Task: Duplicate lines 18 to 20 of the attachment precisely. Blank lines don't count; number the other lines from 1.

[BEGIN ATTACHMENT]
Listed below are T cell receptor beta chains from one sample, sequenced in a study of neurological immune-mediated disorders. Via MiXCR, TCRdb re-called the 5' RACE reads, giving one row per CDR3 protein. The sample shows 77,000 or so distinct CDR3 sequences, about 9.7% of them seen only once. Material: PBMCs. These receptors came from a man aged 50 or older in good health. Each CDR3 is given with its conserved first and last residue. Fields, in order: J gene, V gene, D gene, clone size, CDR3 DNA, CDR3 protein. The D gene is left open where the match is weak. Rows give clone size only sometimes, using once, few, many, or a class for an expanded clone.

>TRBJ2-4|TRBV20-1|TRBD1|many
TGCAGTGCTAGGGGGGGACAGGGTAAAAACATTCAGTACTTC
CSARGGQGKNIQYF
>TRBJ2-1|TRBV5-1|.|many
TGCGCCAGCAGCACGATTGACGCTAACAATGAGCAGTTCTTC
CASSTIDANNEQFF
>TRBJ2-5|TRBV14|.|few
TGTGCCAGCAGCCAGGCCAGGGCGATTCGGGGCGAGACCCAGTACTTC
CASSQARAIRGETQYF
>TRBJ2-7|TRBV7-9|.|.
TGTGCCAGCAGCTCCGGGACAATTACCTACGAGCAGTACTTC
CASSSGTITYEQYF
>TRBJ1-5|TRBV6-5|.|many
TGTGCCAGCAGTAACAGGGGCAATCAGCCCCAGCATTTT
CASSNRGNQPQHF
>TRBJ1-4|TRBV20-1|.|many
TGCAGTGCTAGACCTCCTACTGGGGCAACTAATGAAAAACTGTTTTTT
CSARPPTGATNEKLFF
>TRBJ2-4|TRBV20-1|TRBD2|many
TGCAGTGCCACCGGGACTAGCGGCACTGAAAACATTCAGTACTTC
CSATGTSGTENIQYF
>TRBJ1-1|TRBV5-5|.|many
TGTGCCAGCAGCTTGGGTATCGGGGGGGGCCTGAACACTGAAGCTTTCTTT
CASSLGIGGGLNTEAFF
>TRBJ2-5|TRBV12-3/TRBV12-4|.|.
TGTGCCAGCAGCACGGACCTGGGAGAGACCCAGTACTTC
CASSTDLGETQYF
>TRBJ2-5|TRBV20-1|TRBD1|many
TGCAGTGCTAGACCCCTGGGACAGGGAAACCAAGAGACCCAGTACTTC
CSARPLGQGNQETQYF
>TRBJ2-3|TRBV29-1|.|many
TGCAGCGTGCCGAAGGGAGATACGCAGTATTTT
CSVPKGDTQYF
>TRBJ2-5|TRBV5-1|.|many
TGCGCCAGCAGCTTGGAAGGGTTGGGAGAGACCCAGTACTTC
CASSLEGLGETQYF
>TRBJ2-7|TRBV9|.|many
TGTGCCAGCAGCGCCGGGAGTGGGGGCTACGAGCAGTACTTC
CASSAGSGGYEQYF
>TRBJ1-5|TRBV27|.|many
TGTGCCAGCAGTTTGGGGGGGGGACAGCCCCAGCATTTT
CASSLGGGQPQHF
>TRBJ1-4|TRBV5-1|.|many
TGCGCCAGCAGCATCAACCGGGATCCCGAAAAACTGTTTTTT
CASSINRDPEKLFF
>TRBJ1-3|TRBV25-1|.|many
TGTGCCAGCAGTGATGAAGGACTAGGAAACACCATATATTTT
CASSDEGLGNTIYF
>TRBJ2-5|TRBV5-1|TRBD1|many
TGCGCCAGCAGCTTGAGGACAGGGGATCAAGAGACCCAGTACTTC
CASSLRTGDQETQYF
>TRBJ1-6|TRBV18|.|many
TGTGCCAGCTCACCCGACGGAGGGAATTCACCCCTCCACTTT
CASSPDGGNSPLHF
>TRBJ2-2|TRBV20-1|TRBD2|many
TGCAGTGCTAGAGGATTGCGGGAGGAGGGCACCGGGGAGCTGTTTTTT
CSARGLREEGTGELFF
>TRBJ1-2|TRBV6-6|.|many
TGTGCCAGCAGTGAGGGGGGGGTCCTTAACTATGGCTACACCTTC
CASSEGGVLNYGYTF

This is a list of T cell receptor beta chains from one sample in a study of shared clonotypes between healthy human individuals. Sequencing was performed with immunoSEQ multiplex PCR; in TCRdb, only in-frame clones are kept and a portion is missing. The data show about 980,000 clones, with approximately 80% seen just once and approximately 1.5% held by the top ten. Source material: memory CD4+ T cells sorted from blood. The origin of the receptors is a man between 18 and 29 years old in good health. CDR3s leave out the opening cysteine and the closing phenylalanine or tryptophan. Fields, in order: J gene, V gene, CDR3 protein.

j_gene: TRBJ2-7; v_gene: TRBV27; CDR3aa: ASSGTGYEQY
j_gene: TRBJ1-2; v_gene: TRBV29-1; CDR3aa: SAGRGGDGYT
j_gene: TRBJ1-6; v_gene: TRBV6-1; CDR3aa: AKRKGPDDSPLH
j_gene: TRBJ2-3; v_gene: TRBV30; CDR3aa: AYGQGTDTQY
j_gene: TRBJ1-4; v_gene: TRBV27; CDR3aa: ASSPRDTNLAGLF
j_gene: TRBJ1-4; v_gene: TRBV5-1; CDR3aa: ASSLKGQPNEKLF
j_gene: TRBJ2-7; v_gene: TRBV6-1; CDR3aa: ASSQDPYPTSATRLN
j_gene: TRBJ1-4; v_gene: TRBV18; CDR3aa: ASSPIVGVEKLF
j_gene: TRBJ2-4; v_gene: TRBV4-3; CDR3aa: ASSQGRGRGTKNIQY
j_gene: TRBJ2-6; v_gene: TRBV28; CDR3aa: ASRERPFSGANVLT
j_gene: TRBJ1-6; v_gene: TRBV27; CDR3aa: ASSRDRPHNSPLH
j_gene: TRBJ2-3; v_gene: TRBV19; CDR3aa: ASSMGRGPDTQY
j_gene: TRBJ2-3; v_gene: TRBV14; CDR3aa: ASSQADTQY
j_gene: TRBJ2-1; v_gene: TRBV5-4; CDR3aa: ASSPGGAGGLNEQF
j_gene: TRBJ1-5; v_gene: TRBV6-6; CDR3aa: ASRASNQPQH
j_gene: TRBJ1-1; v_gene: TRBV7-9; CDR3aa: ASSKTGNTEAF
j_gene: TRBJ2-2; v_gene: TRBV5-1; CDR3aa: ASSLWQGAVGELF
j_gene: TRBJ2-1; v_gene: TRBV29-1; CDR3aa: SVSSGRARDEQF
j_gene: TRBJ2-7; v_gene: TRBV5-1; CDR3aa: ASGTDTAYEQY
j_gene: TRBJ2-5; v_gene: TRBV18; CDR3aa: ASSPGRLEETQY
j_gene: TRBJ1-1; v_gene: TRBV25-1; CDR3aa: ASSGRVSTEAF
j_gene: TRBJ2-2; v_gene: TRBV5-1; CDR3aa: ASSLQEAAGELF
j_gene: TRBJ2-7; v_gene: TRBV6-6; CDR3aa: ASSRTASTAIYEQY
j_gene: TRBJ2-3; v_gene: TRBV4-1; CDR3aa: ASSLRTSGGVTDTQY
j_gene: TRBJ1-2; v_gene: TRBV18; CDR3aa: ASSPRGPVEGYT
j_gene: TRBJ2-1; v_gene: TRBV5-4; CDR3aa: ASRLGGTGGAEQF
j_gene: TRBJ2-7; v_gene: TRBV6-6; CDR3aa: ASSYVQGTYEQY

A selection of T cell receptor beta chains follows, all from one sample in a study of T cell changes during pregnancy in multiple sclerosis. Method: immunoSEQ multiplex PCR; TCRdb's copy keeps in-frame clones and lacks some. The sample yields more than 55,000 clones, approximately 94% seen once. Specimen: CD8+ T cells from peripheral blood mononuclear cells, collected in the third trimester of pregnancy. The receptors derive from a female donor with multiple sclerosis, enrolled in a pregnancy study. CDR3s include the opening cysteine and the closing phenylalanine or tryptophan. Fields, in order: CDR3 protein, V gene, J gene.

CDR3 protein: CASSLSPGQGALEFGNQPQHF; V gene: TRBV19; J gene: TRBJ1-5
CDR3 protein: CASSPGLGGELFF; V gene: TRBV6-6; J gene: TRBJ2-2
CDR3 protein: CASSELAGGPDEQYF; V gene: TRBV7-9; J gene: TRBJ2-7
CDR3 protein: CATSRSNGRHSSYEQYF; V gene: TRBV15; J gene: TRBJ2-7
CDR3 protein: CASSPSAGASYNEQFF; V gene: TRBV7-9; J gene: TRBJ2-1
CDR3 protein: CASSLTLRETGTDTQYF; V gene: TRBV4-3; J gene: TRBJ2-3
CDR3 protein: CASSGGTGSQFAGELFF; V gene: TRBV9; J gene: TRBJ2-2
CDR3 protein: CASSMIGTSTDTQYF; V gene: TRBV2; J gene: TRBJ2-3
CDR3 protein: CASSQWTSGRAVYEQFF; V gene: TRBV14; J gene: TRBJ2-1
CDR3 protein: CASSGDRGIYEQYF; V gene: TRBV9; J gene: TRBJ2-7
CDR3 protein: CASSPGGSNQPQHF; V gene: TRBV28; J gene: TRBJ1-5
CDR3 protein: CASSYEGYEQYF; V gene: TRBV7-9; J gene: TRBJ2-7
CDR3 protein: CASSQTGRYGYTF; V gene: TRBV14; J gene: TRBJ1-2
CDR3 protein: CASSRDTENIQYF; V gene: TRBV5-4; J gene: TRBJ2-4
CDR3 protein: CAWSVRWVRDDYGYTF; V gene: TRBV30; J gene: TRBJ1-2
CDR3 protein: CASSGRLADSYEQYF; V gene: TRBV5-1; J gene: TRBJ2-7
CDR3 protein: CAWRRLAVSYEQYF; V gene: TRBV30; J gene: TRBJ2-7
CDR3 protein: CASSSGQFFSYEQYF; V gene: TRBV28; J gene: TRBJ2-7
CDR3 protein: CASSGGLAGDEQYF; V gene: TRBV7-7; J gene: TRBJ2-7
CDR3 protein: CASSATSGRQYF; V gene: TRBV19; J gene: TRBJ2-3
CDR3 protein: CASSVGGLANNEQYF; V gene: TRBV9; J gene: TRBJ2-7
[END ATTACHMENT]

TGCAGTGCTAGACCTCCTACTGGGGCAACTAATGAAAAACTGTTTTTT
CSARPPTGATNEKLFF
>TRBJ2-4|TRBV20-1|TRBD2|many